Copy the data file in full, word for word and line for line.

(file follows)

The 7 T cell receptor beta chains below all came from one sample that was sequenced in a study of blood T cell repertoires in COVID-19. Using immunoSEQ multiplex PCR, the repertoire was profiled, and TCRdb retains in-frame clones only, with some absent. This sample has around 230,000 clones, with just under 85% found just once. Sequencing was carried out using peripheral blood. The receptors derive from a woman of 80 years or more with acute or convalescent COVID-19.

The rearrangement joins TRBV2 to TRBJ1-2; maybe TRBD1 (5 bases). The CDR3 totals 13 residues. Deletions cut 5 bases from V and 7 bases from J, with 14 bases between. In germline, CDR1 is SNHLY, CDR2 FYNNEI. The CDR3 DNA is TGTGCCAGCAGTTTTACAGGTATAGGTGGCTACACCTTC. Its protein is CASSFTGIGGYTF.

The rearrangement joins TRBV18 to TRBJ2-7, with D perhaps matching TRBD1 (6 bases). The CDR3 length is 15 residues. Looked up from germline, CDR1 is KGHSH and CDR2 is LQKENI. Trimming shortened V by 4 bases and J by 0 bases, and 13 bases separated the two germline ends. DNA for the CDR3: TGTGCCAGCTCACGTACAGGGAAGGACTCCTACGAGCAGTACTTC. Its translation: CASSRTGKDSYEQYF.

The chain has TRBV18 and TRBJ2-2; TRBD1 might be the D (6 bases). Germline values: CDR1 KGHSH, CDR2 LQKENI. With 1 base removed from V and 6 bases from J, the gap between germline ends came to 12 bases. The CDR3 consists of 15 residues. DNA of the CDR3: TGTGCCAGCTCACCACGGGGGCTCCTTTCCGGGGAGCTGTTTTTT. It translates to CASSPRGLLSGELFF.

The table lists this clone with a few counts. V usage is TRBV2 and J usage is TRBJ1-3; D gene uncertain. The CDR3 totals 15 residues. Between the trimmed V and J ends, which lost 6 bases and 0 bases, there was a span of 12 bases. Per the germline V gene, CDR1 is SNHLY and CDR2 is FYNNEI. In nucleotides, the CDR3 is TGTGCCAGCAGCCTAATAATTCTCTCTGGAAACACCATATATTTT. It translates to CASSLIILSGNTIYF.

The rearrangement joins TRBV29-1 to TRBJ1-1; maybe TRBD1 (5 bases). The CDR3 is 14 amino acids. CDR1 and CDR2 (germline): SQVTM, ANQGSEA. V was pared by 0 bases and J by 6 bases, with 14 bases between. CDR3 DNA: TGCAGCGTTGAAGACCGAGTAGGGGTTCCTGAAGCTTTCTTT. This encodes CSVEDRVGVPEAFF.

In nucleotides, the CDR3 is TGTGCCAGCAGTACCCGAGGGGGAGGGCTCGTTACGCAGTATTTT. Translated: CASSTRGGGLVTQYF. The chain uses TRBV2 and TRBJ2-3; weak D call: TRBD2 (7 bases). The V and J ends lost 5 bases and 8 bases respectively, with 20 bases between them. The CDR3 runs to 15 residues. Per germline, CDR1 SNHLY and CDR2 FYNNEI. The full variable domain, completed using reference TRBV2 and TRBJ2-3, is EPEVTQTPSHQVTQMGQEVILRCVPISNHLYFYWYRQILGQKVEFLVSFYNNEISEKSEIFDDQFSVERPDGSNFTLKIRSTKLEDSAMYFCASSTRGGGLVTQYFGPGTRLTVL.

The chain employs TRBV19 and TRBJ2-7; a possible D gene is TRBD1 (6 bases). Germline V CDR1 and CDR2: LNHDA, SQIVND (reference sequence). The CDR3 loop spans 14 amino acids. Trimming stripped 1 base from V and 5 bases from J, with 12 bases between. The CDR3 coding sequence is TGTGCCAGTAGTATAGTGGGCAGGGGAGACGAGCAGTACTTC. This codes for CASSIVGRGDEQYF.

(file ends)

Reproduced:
The 7 T cell receptor beta chains below all came from one sample that was sequenced in a study of blood T cell repertoires in COVID-19. Using immunoSEQ multiplex PCR, the repertoire was profiled, and TCRdb retains in-frame clones only, with some absent. This sample has around 230,000 clones, with just under 85% found just once. Sequencing was carried out using peripheral blood. The receptors derive from a woman of 80 years or more with acute or convalescent COVID-19.

The rearrangement joins TRBV2 to TRBJ1-2; maybe TRBD1 (5 bases). The CDR3 totals 13 residues. Deletions cut 5 bases from V and 7 bases from J, with 14 bases between. In germline, CDR1 is SNHLY, CDR2 FYNNEI. The CDR3 DNA is TGTGCCAGCAGTTTTACAGGTATAGGTGGCTACACCTTC. Its protein is CASSFTGIGGYTF.

The rearrangement joins TRBV18 to TRBJ2-7, with D perhaps matching TRBD1 (6 bases). The CDR3 length is 15 residues. Looked up from germline, CDR1 is KGHSH and CDR2 is LQKENI. Trimming shortened V by 4 bases and J by 0 bases, and 13 bases separated the two germline ends. DNA for the CDR3: TGTGCCAGCTCACGTACAGGGAAGGACTCCTACGAGCAGTACTTC. Its translation: CASSRTGKDSYEQYF.

The chain has TRBV18 and TRBJ2-2; TRBD1 might be the D (6 bases). Germline values: CDR1 KGHSH, CDR2 LQKENI. With 1 base removed from V and 6 bases from J, the gap between germline ends came to 12 bases. The CDR3 consists of 15 residues. DNA of the CDR3: TGTGCCAGCTCACCACGGGGGCTCCTTTCCGGGGAGCTGTTTTTT. It translates to CASSPRGLLSGELFF.

The table lists this clone with a few counts. V usage is TRBV2 and J usage is TRBJ1-3; D gene uncertain. The CDR3 totals 15 residues. Between the trimmed V and J ends, which lost 6 bases and 0 bases, there was a span of 12 bases. Per the germline V gene, CDR1 is SNHLY and CDR2 is FYNNEI. In nucleotides, the CDR3 is TGTGCCAGCAGCCTAATAATTCTCTCTGGAAACACCATATATTTT. It translates to CASSLIILSGNTIYF.

The rearrangement joins TRBV29-1 to TRBJ1-1; maybe TRBD1 (5 bases). The CDR3 is 14 amino acids. CDR1 and CDR2 (germline): SQVTM, ANQGSEA. V was pared by 0 bases and J by 6 bases, with 14 bases between. CDR3 DNA: TGCAGCGTTGAAGACCGAGTAGGGGTTCCTGAAGCTTTCTTT. This encodes CSVEDRVGVPEAFF.

In nucleotides, the CDR3 is TGTGCCAGCAGTACCCGAGGGGGAGGGCTCGTTACGCAGTATTTT. Translated: CASSTRGGGLVTQYF. The chain uses TRBV2 and TRBJ2-3; weak D call: TRBD2 (7 bases). The V and J ends lost 5 bases and 8 bases respectively, with 20 bases between them. The CDR3 runs to 15 residues. Per germline, CDR1 SNHLY and CDR2 FYNNEI. The full variable domain, completed using reference TRBV2 and TRBJ2-3, is EPEVTQTPSHQVTQMGQEVILRCVPISNHLYFYWYRQILGQKVEFLVSFYNNEISEKSEIFDDQFSVERPDGSNFTLKIRSTKLEDSAMYFCASSTRGGGLVTQYFGPGTRLTVL.

The chain employs TRBV19 and TRBJ2-7; a possible D gene is TRBD1 (6 bases). Germline V CDR1 and CDR2: LNHDA, SQIVND (reference sequence). The CDR3 loop spans 14 amino acids. Trimming stripped 1 base from V and 5 bases from J, with 12 bases between. The CDR3 coding sequence is TGTGCCAGTAGTATAGTGGGCAGGGGAGACGAGCAGTACTTC. This codes for CASSIVGRGDEQYF.